8.7Introduction to Treatment of Psychological Disorders
8.8Psychological Perspectives and Treatment of Disorders
8.9Treatment of Disorders from the Biological Perspective
👫 Unit 9: Social Psychology
9.0Unit 9 Overview: Social Psychology
9.1Attribution Theory and Person Perception
9.2Attitude Formation and Attitude Change
9.3Conformity, Compliance, and Obedience
9.4Group Influences on Behavior and Mental Processes
9.5Bias, Prejudice, and Discrimination
9.6Altruism and Aggression
🧐 Multiple Choice Questions (MCQ)
✍️ Free Response Questions (FRQ)
⏱️ 5 min read
August 5, 2020
To understand light, you should be familiar with the electromagnetic spectrum. Humans see visible light. The spectrum varies in wavelength from 400nm to 700m, purple to red. Wavelength is the distance between two peaks or two troughs of a wave. Wavelength determines hue, the dimension of color.
Image Courtesy of Amazon.
You should also be familiar with the term intensity, which is the amount of energy in light. For example, if something is really bright, it has a high light intensity; if something is really loud, it has a high sound intensity. Intensity is determined by the amplitude of a wave, which is the wave’s height.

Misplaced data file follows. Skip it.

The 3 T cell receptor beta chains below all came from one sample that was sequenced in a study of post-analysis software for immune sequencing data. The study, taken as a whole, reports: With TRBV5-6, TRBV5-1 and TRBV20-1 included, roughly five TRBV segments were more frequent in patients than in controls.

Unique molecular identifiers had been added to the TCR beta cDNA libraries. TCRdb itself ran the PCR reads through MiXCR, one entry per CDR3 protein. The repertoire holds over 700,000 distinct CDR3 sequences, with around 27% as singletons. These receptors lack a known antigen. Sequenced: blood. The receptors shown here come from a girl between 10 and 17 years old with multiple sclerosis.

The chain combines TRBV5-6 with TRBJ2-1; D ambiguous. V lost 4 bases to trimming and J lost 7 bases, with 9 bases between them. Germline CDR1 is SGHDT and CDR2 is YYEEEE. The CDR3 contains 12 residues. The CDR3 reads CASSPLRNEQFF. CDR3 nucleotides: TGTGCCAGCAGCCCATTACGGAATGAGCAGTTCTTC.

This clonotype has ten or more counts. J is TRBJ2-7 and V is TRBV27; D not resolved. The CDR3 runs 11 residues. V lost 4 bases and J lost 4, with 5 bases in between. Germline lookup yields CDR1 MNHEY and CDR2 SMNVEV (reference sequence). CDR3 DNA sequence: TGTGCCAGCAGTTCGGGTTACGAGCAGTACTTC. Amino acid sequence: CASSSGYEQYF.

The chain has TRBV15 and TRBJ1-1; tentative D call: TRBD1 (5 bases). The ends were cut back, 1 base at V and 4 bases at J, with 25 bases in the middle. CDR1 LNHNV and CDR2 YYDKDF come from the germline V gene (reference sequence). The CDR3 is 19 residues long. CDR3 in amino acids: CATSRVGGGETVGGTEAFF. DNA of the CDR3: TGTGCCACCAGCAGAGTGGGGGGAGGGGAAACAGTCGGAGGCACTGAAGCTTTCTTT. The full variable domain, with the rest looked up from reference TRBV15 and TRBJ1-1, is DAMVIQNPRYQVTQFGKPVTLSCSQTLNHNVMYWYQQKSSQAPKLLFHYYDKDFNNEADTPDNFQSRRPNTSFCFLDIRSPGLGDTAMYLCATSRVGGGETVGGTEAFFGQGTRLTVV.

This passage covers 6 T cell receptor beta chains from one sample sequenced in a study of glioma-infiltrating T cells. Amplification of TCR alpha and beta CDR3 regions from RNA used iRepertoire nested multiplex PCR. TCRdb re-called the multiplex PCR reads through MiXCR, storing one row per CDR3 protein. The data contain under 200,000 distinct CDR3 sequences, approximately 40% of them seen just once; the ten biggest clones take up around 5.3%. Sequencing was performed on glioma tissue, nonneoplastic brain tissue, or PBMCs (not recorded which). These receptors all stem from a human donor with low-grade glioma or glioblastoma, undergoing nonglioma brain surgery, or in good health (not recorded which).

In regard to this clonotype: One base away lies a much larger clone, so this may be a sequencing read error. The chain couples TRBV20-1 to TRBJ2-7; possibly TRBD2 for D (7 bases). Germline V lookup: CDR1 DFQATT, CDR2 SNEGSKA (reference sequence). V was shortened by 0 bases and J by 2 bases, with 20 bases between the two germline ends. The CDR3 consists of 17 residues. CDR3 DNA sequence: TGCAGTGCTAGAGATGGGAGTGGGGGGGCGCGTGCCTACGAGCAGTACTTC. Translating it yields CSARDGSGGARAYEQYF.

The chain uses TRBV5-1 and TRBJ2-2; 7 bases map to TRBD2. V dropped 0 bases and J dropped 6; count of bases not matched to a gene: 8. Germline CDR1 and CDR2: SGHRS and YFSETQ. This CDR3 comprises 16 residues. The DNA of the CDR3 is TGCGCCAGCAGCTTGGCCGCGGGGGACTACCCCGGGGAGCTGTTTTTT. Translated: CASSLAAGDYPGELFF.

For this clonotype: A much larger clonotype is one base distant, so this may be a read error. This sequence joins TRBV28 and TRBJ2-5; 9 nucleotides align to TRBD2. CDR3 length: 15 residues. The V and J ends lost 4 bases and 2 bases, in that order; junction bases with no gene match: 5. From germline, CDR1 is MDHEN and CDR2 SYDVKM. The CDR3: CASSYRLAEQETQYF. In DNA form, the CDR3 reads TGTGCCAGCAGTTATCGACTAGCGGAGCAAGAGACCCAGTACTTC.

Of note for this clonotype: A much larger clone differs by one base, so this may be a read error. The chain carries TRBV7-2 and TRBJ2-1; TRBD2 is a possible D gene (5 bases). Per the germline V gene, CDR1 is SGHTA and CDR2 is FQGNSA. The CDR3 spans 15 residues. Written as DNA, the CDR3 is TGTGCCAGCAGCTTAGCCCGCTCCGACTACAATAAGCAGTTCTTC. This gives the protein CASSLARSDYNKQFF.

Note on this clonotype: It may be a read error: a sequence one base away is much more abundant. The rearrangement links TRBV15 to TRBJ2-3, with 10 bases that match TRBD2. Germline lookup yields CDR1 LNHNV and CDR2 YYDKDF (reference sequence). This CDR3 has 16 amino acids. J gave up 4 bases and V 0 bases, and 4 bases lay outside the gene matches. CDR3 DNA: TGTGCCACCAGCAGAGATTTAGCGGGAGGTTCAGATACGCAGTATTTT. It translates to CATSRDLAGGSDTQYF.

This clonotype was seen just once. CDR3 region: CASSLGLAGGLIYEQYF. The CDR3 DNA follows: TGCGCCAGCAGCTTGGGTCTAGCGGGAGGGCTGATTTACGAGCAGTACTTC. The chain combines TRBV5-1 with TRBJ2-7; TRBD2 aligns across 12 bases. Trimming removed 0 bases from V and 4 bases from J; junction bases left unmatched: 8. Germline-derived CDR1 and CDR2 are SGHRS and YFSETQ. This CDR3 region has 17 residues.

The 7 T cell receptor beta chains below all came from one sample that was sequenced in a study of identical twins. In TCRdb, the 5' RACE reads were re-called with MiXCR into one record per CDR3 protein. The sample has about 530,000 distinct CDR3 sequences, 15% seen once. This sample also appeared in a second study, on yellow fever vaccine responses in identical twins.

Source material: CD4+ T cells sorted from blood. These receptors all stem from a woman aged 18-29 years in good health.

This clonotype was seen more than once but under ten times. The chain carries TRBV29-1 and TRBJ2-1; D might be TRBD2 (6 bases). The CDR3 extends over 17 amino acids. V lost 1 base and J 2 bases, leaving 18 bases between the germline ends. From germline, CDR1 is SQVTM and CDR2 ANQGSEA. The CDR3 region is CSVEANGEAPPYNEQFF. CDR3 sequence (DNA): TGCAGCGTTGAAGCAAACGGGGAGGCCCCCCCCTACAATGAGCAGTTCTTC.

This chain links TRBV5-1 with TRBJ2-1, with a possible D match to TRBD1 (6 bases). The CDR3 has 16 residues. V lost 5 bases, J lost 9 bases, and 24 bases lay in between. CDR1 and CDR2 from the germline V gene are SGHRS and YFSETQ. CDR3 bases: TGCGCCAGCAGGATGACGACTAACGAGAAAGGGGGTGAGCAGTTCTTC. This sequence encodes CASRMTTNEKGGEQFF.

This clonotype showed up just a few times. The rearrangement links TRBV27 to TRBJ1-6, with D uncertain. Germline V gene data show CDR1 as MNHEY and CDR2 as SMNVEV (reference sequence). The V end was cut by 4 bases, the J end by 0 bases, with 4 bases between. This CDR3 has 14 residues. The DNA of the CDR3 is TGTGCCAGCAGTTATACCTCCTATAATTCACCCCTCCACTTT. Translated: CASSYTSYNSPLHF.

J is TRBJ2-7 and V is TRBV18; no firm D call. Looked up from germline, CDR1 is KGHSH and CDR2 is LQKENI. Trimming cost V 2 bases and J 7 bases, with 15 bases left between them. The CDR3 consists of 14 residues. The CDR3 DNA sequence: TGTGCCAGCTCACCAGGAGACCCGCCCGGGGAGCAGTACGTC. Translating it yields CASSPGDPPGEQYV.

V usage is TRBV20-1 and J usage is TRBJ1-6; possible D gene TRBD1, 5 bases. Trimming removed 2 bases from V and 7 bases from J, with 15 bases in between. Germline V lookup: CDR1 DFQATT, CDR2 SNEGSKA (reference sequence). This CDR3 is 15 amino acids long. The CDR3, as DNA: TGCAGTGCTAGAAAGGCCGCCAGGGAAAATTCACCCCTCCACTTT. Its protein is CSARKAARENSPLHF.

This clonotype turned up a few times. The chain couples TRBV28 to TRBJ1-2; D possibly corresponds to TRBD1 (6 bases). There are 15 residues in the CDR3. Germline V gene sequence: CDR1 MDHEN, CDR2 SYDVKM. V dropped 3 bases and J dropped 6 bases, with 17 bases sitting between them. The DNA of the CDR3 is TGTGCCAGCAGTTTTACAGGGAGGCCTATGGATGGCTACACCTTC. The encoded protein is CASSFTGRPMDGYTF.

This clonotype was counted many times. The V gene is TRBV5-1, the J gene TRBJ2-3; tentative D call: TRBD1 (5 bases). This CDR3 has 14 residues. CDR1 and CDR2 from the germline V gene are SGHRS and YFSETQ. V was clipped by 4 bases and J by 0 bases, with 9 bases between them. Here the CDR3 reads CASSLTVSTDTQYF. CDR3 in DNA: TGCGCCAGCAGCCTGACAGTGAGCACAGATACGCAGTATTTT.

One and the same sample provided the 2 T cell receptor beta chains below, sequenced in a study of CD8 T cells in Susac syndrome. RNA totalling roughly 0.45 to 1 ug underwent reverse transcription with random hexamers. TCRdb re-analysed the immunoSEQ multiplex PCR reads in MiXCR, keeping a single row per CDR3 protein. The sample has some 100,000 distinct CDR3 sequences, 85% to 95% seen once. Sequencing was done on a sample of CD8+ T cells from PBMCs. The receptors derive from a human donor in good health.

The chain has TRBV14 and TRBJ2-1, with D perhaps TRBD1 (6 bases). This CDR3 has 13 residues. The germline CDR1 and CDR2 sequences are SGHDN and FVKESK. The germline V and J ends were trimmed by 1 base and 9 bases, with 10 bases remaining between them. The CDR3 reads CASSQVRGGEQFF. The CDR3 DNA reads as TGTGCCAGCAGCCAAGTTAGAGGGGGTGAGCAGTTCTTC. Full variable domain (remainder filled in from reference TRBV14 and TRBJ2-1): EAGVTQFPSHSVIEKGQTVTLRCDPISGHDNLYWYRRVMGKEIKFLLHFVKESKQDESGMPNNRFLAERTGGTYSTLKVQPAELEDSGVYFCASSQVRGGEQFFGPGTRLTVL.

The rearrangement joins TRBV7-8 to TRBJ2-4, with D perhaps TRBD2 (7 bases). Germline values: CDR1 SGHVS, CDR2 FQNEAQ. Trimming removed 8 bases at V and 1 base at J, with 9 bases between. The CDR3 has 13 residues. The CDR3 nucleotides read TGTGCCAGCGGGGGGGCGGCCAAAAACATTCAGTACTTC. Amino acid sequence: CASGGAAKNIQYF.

You may wonder, what are the other waves on the electromagnetic spectrum? Even though we cannot see these other waves, such as x-rays, other animals could see them. Interestingly enough, bees can see waves from 300-650nm, which means they can’t see the “color” red, but they can see UV rays.
You may also wonder why I put color in quotes. Color is actually a mental construct—objects don’t actually have color. The way that waves reflect an object creates what we perceive as color—our brain gives the object color.
Now we get down to the study of the 5 senses in-depth, beginning with sight!
Image Courtesy of Myers AP Psychology Textbook - 2nd Edition
1. First, light passes through the cornea, a thin tissue that protects the eye and bends light to provide focus.
2. Next, light passes through the pupil, a small opening controlled by the iris. The iris is a colored muscle that constricts or dilates based on light intensity. The more light exposure, the more the pupil constricts.